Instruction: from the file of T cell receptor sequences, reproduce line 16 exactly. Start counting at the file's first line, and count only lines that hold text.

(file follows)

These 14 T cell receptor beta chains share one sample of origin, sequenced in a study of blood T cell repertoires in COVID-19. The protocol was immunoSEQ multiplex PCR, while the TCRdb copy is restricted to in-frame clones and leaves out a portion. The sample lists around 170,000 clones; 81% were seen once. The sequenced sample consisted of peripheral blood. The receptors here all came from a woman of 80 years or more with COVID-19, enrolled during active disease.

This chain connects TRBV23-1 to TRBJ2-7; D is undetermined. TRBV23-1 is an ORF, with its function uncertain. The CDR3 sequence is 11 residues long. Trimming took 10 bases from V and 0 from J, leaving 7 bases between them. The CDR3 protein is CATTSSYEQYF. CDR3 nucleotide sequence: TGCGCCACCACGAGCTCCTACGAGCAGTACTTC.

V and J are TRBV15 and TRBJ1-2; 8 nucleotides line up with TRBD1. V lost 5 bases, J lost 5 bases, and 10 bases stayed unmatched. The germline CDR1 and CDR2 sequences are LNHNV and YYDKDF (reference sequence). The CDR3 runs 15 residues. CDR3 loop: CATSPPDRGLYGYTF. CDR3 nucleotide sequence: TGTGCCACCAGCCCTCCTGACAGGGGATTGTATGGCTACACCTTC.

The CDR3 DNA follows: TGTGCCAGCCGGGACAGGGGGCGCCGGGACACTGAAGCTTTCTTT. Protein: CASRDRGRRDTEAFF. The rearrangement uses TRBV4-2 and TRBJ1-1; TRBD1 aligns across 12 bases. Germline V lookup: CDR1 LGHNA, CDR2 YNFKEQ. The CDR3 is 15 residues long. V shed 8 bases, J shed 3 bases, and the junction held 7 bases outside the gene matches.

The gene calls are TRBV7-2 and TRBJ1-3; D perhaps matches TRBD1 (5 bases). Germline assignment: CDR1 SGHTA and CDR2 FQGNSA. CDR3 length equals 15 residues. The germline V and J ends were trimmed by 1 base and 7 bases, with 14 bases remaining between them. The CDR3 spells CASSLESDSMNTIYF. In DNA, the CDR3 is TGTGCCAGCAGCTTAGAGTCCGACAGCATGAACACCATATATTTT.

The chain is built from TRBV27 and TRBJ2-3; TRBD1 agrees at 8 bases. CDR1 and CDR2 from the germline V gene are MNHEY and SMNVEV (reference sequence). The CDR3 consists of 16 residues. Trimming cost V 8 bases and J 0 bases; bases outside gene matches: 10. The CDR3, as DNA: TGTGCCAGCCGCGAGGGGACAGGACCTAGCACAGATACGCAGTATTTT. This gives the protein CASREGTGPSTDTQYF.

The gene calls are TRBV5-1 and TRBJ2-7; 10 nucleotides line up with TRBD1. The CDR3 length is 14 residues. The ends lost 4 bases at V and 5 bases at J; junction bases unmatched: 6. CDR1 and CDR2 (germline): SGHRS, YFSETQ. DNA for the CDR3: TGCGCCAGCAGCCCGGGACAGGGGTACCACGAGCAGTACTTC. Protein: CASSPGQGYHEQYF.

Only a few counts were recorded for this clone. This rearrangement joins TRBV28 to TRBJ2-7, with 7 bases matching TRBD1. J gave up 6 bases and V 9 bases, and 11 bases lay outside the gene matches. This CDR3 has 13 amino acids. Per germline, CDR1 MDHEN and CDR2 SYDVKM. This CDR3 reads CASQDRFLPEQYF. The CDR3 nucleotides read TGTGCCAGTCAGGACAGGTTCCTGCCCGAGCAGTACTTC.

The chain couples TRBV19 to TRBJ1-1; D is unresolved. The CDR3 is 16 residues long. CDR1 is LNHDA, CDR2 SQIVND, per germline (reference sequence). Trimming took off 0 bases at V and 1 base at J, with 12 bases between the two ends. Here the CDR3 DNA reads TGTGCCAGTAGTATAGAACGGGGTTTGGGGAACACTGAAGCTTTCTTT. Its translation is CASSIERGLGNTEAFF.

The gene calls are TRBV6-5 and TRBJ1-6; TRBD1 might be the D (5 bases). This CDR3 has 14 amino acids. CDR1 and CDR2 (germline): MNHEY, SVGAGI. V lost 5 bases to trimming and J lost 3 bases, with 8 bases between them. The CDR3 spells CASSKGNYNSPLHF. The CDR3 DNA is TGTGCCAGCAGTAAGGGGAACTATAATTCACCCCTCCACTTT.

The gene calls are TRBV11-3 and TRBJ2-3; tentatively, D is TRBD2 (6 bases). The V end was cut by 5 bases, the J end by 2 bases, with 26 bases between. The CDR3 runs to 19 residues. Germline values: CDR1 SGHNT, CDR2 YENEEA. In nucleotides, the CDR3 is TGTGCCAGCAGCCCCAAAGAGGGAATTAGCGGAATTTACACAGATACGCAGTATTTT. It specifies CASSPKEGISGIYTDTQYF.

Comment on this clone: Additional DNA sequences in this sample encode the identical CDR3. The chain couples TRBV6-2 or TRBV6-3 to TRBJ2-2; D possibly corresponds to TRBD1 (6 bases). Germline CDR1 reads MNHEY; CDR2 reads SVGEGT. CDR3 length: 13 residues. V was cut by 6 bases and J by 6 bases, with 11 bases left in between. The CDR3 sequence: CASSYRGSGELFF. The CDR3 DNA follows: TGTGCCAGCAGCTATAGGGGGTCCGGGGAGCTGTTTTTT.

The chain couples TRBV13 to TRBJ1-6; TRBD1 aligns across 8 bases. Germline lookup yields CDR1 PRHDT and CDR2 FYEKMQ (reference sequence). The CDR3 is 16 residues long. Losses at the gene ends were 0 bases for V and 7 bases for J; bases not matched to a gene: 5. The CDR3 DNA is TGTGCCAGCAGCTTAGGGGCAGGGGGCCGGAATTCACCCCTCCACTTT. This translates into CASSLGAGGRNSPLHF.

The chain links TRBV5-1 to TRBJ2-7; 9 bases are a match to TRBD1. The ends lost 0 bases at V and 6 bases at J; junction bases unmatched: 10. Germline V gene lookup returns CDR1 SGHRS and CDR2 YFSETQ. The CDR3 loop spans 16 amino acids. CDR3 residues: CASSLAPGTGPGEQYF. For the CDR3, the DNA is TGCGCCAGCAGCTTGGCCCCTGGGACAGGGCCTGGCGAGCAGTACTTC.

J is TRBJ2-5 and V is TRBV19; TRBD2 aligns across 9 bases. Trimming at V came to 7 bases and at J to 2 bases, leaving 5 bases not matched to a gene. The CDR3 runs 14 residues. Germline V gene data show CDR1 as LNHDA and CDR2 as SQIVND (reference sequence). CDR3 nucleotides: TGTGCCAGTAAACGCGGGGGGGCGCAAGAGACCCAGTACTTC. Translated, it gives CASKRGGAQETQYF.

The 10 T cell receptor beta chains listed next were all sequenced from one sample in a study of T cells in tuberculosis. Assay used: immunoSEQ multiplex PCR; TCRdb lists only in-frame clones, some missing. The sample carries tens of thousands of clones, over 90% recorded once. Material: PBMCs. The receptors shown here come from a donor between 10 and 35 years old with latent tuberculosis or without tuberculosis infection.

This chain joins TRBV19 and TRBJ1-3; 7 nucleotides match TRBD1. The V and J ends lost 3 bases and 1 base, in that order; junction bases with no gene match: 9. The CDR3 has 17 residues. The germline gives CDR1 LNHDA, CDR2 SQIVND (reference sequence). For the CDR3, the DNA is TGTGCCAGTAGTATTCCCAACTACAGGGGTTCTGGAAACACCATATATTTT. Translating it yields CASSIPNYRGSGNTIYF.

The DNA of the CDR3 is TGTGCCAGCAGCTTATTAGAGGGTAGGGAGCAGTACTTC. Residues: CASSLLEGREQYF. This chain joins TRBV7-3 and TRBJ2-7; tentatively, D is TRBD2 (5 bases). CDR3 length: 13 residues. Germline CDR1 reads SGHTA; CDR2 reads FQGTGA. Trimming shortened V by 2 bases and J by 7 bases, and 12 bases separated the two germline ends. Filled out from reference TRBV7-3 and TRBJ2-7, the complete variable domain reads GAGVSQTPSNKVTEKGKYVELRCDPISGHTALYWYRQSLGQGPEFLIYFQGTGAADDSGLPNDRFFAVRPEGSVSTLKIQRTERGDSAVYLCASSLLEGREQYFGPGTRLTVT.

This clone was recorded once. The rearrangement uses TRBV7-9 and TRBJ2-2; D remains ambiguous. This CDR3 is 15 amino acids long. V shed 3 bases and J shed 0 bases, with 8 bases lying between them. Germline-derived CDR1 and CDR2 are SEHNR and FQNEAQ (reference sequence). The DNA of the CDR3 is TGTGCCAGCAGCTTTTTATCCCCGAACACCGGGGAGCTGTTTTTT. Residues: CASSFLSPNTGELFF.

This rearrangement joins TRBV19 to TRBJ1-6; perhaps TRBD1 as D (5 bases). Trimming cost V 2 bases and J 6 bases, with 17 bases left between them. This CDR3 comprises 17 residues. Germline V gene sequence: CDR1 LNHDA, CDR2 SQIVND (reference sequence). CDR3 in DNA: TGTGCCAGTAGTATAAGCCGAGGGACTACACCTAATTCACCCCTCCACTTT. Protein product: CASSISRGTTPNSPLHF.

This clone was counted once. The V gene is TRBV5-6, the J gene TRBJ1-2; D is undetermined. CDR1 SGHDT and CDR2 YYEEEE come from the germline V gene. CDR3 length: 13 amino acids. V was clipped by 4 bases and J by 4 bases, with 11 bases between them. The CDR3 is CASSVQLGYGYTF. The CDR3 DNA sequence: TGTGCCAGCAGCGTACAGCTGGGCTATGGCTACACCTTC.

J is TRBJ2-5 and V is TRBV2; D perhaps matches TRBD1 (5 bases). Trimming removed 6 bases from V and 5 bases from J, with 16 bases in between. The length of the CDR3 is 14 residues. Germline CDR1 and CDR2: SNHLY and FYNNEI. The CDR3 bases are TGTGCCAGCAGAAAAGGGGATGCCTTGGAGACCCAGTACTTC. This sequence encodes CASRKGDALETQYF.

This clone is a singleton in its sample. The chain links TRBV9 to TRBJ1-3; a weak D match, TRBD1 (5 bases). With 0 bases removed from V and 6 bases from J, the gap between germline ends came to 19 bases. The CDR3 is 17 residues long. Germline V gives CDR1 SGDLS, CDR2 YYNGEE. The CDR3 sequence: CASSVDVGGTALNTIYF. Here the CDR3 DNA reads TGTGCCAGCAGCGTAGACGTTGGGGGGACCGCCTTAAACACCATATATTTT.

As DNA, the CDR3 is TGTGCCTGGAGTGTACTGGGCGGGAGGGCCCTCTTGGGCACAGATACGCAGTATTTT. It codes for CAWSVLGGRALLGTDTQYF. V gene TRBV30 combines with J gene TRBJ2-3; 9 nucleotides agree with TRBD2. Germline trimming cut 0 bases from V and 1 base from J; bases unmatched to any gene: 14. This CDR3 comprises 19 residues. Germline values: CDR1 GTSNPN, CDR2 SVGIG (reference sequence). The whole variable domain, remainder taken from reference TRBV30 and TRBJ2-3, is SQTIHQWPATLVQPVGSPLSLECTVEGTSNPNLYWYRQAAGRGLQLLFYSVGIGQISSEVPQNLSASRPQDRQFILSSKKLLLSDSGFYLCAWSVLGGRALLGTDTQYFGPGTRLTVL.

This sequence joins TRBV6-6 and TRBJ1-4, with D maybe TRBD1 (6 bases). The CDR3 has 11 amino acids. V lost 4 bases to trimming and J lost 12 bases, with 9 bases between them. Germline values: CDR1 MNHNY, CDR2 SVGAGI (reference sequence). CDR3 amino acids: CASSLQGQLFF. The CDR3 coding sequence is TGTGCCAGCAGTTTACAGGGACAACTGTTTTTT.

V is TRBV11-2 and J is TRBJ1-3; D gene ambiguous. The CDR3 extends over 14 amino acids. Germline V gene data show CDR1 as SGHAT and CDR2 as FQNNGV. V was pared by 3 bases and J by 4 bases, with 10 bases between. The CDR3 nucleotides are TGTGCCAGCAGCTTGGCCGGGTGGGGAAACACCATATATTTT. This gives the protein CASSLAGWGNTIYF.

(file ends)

The 10 T cell receptor beta chains listed next were all sequenced from one sample in a study of T cells in tuberculosis. Assay used: immunoSEQ multiplex PCR; TCRdb lists only in-frame clones, some missing. The sample carries tens of thousands of clones, over 90% recorded once. Material: PBMCs. The receptors shown here come from a donor between 10 and 35 years old with latent tuberculosis or without tuberculosis infection.